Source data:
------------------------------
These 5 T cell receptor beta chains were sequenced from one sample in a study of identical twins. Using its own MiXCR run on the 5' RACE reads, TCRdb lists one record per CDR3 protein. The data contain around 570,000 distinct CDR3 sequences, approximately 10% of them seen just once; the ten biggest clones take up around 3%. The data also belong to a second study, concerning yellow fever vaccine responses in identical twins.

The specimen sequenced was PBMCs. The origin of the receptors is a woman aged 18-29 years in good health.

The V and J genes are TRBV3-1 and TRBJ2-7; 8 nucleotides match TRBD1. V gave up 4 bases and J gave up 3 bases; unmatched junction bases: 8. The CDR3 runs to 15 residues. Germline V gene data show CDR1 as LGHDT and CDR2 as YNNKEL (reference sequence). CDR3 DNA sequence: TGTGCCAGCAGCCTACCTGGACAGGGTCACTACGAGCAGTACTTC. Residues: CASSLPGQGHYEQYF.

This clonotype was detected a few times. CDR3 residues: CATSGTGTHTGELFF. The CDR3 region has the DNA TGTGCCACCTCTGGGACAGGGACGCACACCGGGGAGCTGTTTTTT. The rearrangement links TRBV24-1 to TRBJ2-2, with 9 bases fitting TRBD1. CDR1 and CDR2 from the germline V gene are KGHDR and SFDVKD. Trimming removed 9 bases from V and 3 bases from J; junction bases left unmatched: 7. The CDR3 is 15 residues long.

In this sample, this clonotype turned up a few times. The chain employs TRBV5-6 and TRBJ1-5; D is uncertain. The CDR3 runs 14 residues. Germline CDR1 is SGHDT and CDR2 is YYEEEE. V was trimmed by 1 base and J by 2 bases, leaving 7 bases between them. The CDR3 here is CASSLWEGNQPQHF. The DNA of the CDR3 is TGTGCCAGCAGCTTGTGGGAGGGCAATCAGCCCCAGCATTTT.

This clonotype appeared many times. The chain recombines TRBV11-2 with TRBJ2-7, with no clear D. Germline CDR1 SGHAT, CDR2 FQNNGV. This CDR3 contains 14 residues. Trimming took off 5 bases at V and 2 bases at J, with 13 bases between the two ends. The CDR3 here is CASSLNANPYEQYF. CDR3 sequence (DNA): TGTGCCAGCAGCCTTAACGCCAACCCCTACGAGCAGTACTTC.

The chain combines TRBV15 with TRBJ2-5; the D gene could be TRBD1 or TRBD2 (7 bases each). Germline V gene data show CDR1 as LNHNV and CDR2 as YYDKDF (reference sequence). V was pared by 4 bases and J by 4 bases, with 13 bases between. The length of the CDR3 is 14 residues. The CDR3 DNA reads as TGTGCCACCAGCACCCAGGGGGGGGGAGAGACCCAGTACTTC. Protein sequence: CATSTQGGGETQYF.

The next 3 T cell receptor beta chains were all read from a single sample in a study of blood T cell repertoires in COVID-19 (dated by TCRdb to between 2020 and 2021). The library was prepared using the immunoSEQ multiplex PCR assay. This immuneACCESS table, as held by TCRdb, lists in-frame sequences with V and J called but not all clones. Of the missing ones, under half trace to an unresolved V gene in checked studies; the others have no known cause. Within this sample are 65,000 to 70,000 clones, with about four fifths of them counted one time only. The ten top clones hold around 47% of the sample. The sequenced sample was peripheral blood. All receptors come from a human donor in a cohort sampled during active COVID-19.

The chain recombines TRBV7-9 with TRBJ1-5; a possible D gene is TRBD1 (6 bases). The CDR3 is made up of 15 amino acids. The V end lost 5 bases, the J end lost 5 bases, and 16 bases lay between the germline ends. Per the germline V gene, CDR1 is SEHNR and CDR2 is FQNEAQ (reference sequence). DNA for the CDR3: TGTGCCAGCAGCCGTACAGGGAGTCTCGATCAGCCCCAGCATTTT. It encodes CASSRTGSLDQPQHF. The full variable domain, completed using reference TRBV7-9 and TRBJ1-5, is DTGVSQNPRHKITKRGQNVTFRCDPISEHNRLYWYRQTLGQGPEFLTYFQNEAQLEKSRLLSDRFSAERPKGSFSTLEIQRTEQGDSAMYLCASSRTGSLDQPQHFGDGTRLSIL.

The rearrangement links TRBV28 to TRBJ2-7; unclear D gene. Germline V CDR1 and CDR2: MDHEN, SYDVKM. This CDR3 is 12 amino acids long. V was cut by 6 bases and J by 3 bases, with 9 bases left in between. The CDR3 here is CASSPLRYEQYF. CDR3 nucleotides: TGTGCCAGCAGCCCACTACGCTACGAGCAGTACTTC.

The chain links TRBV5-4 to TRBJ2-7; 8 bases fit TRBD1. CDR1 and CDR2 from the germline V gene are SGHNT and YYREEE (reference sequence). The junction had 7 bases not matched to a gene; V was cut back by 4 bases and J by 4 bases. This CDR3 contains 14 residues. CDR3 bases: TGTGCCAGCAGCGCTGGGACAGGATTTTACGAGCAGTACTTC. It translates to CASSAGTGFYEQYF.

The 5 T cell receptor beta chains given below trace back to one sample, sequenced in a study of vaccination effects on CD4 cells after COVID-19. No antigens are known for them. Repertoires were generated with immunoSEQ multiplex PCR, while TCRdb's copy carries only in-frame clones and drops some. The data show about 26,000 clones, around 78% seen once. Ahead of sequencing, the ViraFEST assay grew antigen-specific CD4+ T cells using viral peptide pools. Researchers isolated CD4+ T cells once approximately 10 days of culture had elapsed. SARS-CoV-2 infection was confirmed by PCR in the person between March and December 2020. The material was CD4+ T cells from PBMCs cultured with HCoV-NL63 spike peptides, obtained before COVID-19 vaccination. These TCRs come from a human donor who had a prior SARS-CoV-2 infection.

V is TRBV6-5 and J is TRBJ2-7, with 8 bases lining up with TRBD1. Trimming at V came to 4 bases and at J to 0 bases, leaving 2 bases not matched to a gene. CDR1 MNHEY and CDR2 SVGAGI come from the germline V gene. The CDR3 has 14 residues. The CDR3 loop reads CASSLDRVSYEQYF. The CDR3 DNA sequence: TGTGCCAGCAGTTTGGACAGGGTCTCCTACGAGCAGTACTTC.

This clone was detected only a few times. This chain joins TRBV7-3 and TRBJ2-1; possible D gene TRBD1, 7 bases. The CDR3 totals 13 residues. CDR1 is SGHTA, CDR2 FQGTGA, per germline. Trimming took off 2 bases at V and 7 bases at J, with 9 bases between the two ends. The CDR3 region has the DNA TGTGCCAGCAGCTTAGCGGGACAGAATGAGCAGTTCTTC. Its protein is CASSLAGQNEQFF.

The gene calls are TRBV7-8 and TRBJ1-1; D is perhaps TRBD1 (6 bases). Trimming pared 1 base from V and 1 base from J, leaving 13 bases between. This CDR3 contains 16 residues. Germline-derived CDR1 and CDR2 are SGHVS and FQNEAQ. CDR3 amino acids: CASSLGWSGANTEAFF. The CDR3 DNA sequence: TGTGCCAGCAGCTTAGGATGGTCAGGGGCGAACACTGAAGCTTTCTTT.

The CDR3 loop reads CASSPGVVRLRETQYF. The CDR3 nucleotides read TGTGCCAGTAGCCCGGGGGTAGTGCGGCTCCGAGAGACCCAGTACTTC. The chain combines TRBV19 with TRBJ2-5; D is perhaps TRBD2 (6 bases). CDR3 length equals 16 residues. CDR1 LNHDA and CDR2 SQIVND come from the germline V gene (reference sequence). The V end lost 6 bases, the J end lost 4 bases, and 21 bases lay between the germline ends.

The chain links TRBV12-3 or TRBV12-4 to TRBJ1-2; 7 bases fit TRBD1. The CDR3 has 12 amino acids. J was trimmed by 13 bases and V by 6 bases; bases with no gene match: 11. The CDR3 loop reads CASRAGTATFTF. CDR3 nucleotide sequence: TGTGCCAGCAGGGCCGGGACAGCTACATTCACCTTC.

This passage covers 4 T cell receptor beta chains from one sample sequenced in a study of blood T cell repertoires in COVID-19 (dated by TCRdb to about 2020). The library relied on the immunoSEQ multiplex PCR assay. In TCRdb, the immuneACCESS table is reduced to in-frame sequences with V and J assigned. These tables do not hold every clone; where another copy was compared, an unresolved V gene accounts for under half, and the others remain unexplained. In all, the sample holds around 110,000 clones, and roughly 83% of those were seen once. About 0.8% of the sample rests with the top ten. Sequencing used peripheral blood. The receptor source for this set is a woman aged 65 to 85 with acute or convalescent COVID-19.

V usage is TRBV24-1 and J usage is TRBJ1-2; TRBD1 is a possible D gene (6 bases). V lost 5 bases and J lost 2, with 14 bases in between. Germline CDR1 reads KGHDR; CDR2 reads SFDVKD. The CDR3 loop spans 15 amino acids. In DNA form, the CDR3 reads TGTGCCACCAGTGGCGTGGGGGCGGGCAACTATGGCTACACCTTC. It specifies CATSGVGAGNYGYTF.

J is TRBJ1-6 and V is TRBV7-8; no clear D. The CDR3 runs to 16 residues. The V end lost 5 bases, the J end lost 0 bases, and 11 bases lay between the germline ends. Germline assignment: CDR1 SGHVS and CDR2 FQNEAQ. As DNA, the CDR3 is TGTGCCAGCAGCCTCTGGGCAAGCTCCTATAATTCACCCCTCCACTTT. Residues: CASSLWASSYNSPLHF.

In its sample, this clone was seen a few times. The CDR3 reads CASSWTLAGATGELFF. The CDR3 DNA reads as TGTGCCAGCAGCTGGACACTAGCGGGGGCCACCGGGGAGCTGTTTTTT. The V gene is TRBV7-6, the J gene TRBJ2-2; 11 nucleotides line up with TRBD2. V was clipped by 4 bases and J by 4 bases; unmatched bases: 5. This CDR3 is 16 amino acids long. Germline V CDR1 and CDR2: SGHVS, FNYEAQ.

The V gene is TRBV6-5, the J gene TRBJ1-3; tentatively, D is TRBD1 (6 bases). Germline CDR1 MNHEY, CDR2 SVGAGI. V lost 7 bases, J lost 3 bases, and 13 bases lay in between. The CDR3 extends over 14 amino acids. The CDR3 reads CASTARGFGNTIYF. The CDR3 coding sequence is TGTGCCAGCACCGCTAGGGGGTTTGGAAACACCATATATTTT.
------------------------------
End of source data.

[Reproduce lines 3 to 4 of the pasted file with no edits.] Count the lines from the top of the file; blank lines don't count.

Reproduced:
The V and J genes are TRBV3-1 and TRBJ2-7; 8 nucleotides match TRBD1. V gave up 4 bases and J gave up 3 bases; unmatched junction bases: 8. The CDR3 runs to 15 residues. Germline V gene data show CDR1 as LGHDT and CDR2 as YNNKEL (reference sequence). CDR3 DNA sequence: TGTGCCAGCAGCCTACCTGGACAGGGTCACTACGAGCAGTACTTC. Residues: CASSLPGQGHYEQYF.

This clonotype was detected a few times. CDR3 residues: CATSGTGTHTGELFF. The CDR3 region has the DNA TGTGCCACCTCTGGGACAGGGACGCACACCGGGGAGCTGTTTTTT. The rearrangement links TRBV24-1 to TRBJ2-2, with 9 bases fitting TRBD1. CDR1 and CDR2 from the germline V gene are KGHDR and SFDVKD. Trimming removed 9 bases from V and 3 bases from J; junction bases left unmatched: 7. The CDR3 is 15 residues long.